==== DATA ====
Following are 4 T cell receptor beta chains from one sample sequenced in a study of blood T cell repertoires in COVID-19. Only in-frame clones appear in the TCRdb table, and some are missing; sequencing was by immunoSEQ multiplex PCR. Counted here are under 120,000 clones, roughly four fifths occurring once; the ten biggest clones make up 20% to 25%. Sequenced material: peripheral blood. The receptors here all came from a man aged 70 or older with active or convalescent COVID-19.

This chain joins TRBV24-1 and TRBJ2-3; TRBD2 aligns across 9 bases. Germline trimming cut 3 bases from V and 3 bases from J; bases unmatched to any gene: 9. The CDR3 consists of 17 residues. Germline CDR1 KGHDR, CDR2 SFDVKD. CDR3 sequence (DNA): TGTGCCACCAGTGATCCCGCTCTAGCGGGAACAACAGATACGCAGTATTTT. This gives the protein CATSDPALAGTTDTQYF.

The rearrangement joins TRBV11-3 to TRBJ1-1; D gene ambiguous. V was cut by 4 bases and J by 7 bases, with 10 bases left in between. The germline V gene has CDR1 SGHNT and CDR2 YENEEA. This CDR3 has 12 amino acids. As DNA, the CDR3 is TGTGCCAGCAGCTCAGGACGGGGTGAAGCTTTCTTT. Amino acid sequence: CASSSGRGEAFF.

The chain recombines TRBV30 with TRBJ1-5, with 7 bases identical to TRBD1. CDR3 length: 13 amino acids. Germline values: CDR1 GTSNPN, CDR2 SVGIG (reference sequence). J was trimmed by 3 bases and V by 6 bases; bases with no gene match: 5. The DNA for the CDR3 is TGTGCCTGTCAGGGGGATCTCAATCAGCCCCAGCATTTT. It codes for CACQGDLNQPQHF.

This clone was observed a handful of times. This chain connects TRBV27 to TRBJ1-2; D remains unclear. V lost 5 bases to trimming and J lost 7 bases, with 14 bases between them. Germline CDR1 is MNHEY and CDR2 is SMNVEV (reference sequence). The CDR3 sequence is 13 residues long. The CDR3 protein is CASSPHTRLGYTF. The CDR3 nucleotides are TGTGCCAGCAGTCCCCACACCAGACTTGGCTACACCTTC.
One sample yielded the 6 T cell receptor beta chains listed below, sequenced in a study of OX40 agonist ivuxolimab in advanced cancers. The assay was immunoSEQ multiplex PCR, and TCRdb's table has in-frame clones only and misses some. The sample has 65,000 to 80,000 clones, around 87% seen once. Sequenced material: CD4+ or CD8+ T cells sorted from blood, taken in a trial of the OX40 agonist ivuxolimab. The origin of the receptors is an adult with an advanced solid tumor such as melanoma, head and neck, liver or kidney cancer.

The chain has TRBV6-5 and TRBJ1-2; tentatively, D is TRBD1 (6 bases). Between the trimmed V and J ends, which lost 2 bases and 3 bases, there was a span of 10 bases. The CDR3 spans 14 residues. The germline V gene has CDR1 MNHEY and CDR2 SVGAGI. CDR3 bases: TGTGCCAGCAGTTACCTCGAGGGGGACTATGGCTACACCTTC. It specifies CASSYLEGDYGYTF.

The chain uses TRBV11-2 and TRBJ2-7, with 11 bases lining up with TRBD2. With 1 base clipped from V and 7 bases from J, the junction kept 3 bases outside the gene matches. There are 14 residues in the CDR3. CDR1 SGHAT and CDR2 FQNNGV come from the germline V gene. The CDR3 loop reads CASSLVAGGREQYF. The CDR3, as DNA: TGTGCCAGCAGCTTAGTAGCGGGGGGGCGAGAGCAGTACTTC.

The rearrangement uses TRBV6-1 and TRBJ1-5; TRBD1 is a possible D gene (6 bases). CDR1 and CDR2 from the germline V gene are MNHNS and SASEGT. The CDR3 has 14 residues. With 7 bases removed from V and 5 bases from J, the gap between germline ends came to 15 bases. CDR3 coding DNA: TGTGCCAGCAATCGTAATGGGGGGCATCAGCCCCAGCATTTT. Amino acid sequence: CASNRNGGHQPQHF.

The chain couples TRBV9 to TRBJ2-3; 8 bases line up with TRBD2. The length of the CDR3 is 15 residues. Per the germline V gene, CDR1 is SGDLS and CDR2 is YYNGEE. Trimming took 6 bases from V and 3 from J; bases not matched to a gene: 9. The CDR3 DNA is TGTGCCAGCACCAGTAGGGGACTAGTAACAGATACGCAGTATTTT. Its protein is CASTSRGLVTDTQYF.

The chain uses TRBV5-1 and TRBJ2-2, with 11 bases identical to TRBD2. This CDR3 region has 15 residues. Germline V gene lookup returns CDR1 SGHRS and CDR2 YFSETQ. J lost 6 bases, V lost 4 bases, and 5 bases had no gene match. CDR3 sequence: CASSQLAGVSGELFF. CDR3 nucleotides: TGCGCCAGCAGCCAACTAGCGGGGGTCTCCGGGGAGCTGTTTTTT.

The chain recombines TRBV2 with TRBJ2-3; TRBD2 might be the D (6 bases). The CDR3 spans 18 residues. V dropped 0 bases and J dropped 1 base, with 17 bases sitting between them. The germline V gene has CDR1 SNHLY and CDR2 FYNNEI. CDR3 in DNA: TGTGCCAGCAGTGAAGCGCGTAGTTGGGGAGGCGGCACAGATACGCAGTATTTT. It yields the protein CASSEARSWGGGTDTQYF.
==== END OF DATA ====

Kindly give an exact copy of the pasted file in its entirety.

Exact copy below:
Following are 4 T cell receptor beta chains from one sample sequenced in a study of blood T cell repertoires in COVID-19. Only in-frame clones appear in the TCRdb table, and some are missing; sequencing was by immunoSEQ multiplex PCR. Counted here are under 120,000 clones, roughly four fifths occurring once; the ten biggest clones make up 20% to 25%. Sequenced material: peripheral blood. The receptors here all came from a man aged 70 or older with active or convalescent COVID-19.

This chain joins TRBV24-1 and TRBJ2-3; TRBD2 aligns across 9 bases. Germline trimming cut 3 bases from V and 3 bases from J; bases unmatched to any gene: 9. The CDR3 consists of 17 residues. Germline CDR1 KGHDR, CDR2 SFDVKD. CDR3 sequence (DNA): TGTGCCACCAGTGATCCCGCTCTAGCGGGAACAACAGATACGCAGTATTTT. This gives the protein CATSDPALAGTTDTQYF.

The rearrangement joins TRBV11-3 to TRBJ1-1; D gene ambiguous. V was cut by 4 bases and J by 7 bases, with 10 bases left in between. The germline V gene has CDR1 SGHNT and CDR2 YENEEA. This CDR3 has 12 amino acids. As DNA, the CDR3 is TGTGCCAGCAGCTCAGGACGGGGTGAAGCTTTCTTT. Amino acid sequence: CASSSGRGEAFF.

The chain recombines TRBV30 with TRBJ1-5, with 7 bases identical to TRBD1. CDR3 length: 13 amino acids. Germline values: CDR1 GTSNPN, CDR2 SVGIG (reference sequence). J was trimmed by 3 bases and V by 6 bases; bases with no gene match: 5. The DNA for the CDR3 is TGTGCCTGTCAGGGGGATCTCAATCAGCCCCAGCATTTT. It codes for CACQGDLNQPQHF.

This clone was observed a handful of times. This chain connects TRBV27 to TRBJ1-2; D remains unclear. V lost 5 bases to trimming and J lost 7 bases, with 14 bases between them. Germline CDR1 is MNHEY and CDR2 is SMNVEV (reference sequence). The CDR3 sequence is 13 residues long. The CDR3 protein is CASSPHTRLGYTF. The CDR3 nucleotides are TGTGCCAGCAGTCCCCACACCAGACTTGGCTACACCTTC.
One sample yielded the 6 T cell receptor beta chains listed below, sequenced in a study of OX40 agonist ivuxolimab in advanced cancers. The assay was immunoSEQ multiplex PCR, and TCRdb's table has in-frame clones only and misses some. The sample has 65,000 to 80,000 clones, around 87% seen once. Sequenced material: CD4+ or CD8+ T cells sorted from blood, taken in a trial of the OX40 agonist ivuxolimab. The origin of the receptors is an adult with an advanced solid tumor such as melanoma, head and neck, liver or kidney cancer.

The chain has TRBV6-5 and TRBJ1-2; tentatively, D is TRBD1 (6 bases). Between the trimmed V and J ends, which lost 2 bases and 3 bases, there was a span of 10 bases. The CDR3 spans 14 residues. The germline V gene has CDR1 MNHEY and CDR2 SVGAGI. CDR3 bases: TGTGCCAGCAGTTACCTCGAGGGGGACTATGGCTACACCTTC. It specifies CASSYLEGDYGYTF.

The chain uses TRBV11-2 and TRBJ2-7, with 11 bases lining up with TRBD2. With 1 base clipped from V and 7 bases from J, the junction kept 3 bases outside the gene matches. There are 14 residues in the CDR3. CDR1 SGHAT and CDR2 FQNNGV come from the germline V gene. The CDR3 loop reads CASSLVAGGREQYF. The CDR3, as DNA: TGTGCCAGCAGCTTAGTAGCGGGGGGGCGAGAGCAGTACTTC.

The rearrangement uses TRBV6-1 and TRBJ1-5; TRBD1 is a possible D gene (6 bases). CDR1 and CDR2 from the germline V gene are MNHNS and SASEGT. The CDR3 has 14 residues. With 7 bases removed from V and 5 bases from J, the gap between germline ends came to 15 bases. CDR3 coding DNA: TGTGCCAGCAATCGTAATGGGGGGCATCAGCCCCAGCATTTT. Amino acid sequence: CASNRNGGHQPQHF.

The chain couples TRBV9 to TRBJ2-3; 8 bases line up with TRBD2. The length of the CDR3 is 15 residues. Per the germline V gene, CDR1 is SGDLS and CDR2 is YYNGEE. Trimming took 6 bases from V and 3 from J; bases not matched to a gene: 9. The CDR3 DNA is TGTGCCAGCACCAGTAGGGGACTAGTAACAGATACGCAGTATTTT. Its protein is CASTSRGLVTDTQYF.

The chain uses TRBV5-1 and TRBJ2-2, with 11 bases identical to TRBD2. This CDR3 region has 15 residues. Germline V gene lookup returns CDR1 SGHRS and CDR2 YFSETQ. J lost 6 bases, V lost 4 bases, and 5 bases had no gene match. CDR3 sequence: CASSQLAGVSGELFF. CDR3 nucleotides: TGCGCCAGCAGCCAACTAGCGGGGGTCTCCGGGGAGCTGTTTTTT.

The chain recombines TRBV2 with TRBJ2-3; TRBD2 might be the D (6 bases). The CDR3 spans 18 residues. V dropped 0 bases and J dropped 1 base, with 17 bases sitting between them. The germline V gene has CDR1 SNHLY and CDR2 FYNNEI. CDR3 in DNA: TGTGCCAGCAGTGAAGCGCGTAGTTGGGGAGGCGGCACAGATACGCAGTATTTT. It yields the protein CASSEARSWGGGTDTQYF.